Naomi Osaka shook off a slow start to beat Serena Williams in the Australian Open semifinals in straight sets (6–3, 6–4) on Thursday in Melbourne. The world's No. 3-ranked player now has a chance to win her fourth Grand Slam title at age 23.
Williams, meanwhile, absorbed her first loss in this tournament's semifinal round (falling to 8–1 all-time) and failed in another chance to tie Margaret Court's record of 24 Grand Slam singles titles.
Here are three thoughts on the match, which lasted an hour and 15 minutes and felt even shorter.
Is the 24th Grand Slam out of reach?
For the last 20 years, you doubted Serena at your own peril. So you can't say this was her last chance at No. 24. But this was her last best chance.
So much was lining up for her; the event was three weeks later than scheduled, which gave her a few extra weeks to deal with niggling injuries. The lack of a crowd probably worked to her benefit, even though they were behind her as the end drew near. To her credit, she improved her mobility at age 39—this is the best she's moved post-motherhood. But this will be a disappointment. You start to think: If not now, when?
She'll still be 39 at Wimbledon. But now it's four-plus years since her last major. You can see Osaka is 16 years younger than she is. Eventually, Michael Jordan couldn't dunk the way he used to. This is time doing its thing. Tom Brady's last pass as a Patriot was a pick-six. Serena's 39, but she's still beating top-three players and getting to these latter rounds. There's definitely reason for disappointment, but hope, too.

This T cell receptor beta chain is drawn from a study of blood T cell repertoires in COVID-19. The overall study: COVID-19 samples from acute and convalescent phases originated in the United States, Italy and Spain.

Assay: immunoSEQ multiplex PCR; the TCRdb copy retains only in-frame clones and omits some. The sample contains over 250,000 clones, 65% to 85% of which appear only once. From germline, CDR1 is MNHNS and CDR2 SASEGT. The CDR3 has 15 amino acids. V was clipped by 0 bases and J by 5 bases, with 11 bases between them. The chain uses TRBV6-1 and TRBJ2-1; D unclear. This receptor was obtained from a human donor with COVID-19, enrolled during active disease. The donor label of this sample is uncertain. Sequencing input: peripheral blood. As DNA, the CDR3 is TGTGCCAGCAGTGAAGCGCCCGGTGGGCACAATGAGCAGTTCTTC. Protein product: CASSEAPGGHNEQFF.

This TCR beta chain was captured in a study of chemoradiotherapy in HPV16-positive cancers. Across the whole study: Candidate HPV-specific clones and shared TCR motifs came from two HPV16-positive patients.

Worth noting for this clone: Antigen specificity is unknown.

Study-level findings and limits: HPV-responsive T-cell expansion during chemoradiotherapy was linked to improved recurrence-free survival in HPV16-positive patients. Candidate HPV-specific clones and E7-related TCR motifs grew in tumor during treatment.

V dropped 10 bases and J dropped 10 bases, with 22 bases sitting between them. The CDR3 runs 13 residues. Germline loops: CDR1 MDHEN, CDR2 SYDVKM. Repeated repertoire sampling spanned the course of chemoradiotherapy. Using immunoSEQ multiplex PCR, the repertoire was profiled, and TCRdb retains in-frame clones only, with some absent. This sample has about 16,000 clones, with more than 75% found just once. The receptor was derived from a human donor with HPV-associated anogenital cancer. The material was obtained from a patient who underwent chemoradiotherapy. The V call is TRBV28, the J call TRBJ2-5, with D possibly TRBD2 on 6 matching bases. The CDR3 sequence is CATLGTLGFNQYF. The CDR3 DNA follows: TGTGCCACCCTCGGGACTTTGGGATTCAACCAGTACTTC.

Serena's forehand fails her
The errors are what will disappoint her. She had a 2-0 lead in the first set, her opponent was nervous. Then Osaka won six of seven to win the set.
Osaka made Serena go for more margin than other players. Serena's getting a taste of what it was like to face her for so many years, with that unstoppable serve and shotmaking. Serena made too many errors, forced and unforced, against such a good player (16 unforced in the first set alone). That's what will sting; sometimes your opponent plays too well. In this case, Serena was as much at fault.
Osaka is a superstar
Osaka is a fascinating character, full of humility and respect. She has this self-deprecating nature. But once the ball is in play, it's like fava beans and Chianti. She's just a killer.
She's completely contestant with her personality in that she'd want to be respectful to Serena so much that she wouldn't want to look at her and gave her 20 feet of space during the changeover. Then once play starts, the ball's getting by her at 120 miles per hour.
It's obviously a momentous match for Serena. It's history, she's four sets from the record. But the flip side is seeing the emergence of Osaka. She's becoming the new Serena. She's one match away from fourth major and she's just 23 years old. She's now 11–0 once she reaches the quarterfinals of a major. She's an accelerating talent, and in the final she'll face an opponent who's ranked outside the top 20. So, anything can happen, but this may as well have been the final.
If we're seeing the decline of Serena, we're also seeing the ascent of a new star in Osaka.